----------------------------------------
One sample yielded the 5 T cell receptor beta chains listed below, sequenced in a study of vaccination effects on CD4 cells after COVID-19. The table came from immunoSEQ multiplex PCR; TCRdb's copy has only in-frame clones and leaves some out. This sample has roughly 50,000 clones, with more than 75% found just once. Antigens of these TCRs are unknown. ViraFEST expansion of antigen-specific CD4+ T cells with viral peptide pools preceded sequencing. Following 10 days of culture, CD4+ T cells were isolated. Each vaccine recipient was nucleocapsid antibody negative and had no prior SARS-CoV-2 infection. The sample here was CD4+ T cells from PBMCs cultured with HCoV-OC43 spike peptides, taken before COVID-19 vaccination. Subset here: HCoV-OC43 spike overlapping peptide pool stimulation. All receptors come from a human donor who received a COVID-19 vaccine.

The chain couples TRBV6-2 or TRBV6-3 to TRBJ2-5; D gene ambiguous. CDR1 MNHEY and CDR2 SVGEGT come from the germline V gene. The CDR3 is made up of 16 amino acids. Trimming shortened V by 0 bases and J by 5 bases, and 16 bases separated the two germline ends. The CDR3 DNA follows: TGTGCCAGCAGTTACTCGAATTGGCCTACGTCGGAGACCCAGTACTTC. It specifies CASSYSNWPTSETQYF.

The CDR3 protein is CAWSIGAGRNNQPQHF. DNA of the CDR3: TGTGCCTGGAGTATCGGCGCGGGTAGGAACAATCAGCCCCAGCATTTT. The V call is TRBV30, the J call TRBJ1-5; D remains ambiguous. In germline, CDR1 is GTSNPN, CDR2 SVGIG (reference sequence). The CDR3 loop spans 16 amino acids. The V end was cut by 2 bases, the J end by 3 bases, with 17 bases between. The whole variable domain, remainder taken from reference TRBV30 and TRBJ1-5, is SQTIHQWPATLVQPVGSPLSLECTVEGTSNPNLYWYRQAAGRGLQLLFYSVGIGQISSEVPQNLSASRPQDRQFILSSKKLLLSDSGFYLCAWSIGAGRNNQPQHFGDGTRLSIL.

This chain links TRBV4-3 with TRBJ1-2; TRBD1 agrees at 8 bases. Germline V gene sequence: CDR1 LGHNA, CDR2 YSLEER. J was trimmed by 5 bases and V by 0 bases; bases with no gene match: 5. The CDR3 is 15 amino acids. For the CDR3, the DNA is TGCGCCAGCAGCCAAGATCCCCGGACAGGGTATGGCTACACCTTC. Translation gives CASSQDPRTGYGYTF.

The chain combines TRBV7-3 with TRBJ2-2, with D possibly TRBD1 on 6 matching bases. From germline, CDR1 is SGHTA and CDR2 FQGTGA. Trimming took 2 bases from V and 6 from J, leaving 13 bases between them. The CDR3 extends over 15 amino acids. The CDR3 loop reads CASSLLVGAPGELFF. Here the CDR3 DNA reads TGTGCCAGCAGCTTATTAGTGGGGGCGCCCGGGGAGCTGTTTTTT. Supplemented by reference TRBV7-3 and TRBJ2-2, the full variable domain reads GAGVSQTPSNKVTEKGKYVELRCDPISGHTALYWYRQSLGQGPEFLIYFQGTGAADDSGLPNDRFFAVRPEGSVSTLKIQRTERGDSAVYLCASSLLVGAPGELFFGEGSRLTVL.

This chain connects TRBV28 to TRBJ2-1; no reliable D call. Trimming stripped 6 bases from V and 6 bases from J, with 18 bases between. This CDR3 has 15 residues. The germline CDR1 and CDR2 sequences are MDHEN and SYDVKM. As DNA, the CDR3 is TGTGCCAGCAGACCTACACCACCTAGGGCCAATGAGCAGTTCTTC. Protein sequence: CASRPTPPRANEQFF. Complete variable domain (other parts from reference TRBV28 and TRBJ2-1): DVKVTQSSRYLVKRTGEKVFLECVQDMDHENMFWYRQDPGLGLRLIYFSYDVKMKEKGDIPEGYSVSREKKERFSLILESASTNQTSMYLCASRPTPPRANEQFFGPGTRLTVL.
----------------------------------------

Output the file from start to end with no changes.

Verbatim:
One sample yielded the 5 T cell receptor beta chains listed below, sequenced in a study of vaccination effects on CD4 cells after COVID-19. The table came from immunoSEQ multiplex PCR; TCRdb's copy has only in-frame clones and leaves some out. This sample has roughly 50,000 clones, with more than 75% found just once. Antigens of these TCRs are unknown. ViraFEST expansion of antigen-specific CD4+ T cells with viral peptide pools preceded sequencing. Following 10 days of culture, CD4+ T cells were isolated. Each vaccine recipient was nucleocapsid antibody negative and had no prior SARS-CoV-2 infection. The sample here was CD4+ T cells from PBMCs cultured with HCoV-OC43 spike peptides, taken before COVID-19 vaccination. Subset here: HCoV-OC43 spike overlapping peptide pool stimulation. All receptors come from a human donor who received a COVID-19 vaccine.

The chain couples TRBV6-2 or TRBV6-3 to TRBJ2-5; D gene ambiguous. CDR1 MNHEY and CDR2 SVGEGT come from the germline V gene. The CDR3 is made up of 16 amino acids. Trimming shortened V by 0 bases and J by 5 bases, and 16 bases separated the two germline ends. The CDR3 DNA follows: TGTGCCAGCAGTTACTCGAATTGGCCTACGTCGGAGACCCAGTACTTC. It specifies CASSYSNWPTSETQYF.

The CDR3 protein is CAWSIGAGRNNQPQHF. DNA of the CDR3: TGTGCCTGGAGTATCGGCGCGGGTAGGAACAATCAGCCCCAGCATTTT. The V call is TRBV30, the J call TRBJ1-5; D remains ambiguous. In germline, CDR1 is GTSNPN, CDR2 SVGIG (reference sequence). The CDR3 loop spans 16 amino acids. The V end was cut by 2 bases, the J end by 3 bases, with 17 bases between. The whole variable domain, remainder taken from reference TRBV30 and TRBJ1-5, is SQTIHQWPATLVQPVGSPLSLECTVEGTSNPNLYWYRQAAGRGLQLLFYSVGIGQISSEVPQNLSASRPQDRQFILSSKKLLLSDSGFYLCAWSIGAGRNNQPQHFGDGTRLSIL.

This chain links TRBV4-3 with TRBJ1-2; TRBD1 agrees at 8 bases. Germline V gene sequence: CDR1 LGHNA, CDR2 YSLEER. J was trimmed by 5 bases and V by 0 bases; bases with no gene match: 5. The CDR3 is 15 amino acids. For the CDR3, the DNA is TGCGCCAGCAGCCAAGATCCCCGGACAGGGTATGGCTACACCTTC. Translation gives CASSQDPRTGYGYTF.

The chain combines TRBV7-3 with TRBJ2-2, with D possibly TRBD1 on 6 matching bases. From germline, CDR1 is SGHTA and CDR2 FQGTGA. Trimming took 2 bases from V and 6 from J, leaving 13 bases between them. The CDR3 extends over 15 amino acids. The CDR3 loop reads CASSLLVGAPGELFF. Here the CDR3 DNA reads TGTGCCAGCAGCTTATTAGTGGGGGCGCCCGGGGAGCTGTTTTTT. Supplemented by reference TRBV7-3 and TRBJ2-2, the full variable domain reads GAGVSQTPSNKVTEKGKYVELRCDPISGHTALYWYRQSLGQGPEFLIYFQGTGAADDSGLPNDRFFAVRPEGSVSTLKIQRTERGDSAVYLCASSLLVGAPGELFFGEGSRLTVL.

This chain connects TRBV28 to TRBJ2-1; no reliable D call. Trimming stripped 6 bases from V and 6 bases from J, with 18 bases between. This CDR3 has 15 residues. The germline CDR1 and CDR2 sequences are MDHEN and SYDVKM. As DNA, the CDR3 is TGTGCCAGCAGACCTACACCACCTAGGGCCAATGAGCAGTTCTTC. Protein sequence: CASRPTPPRANEQFF. Complete variable domain (other parts from reference TRBV28 and TRBJ2-1): DVKVTQSSRYLVKRTGEKVFLECVQDMDHENMFWYRQDPGLGLRLIYFSYDVKMKEKGDIPEGYSVSREKKERFSLILESASTNQTSMYLCASRPTPPRANEQFFGPGTRLTVL.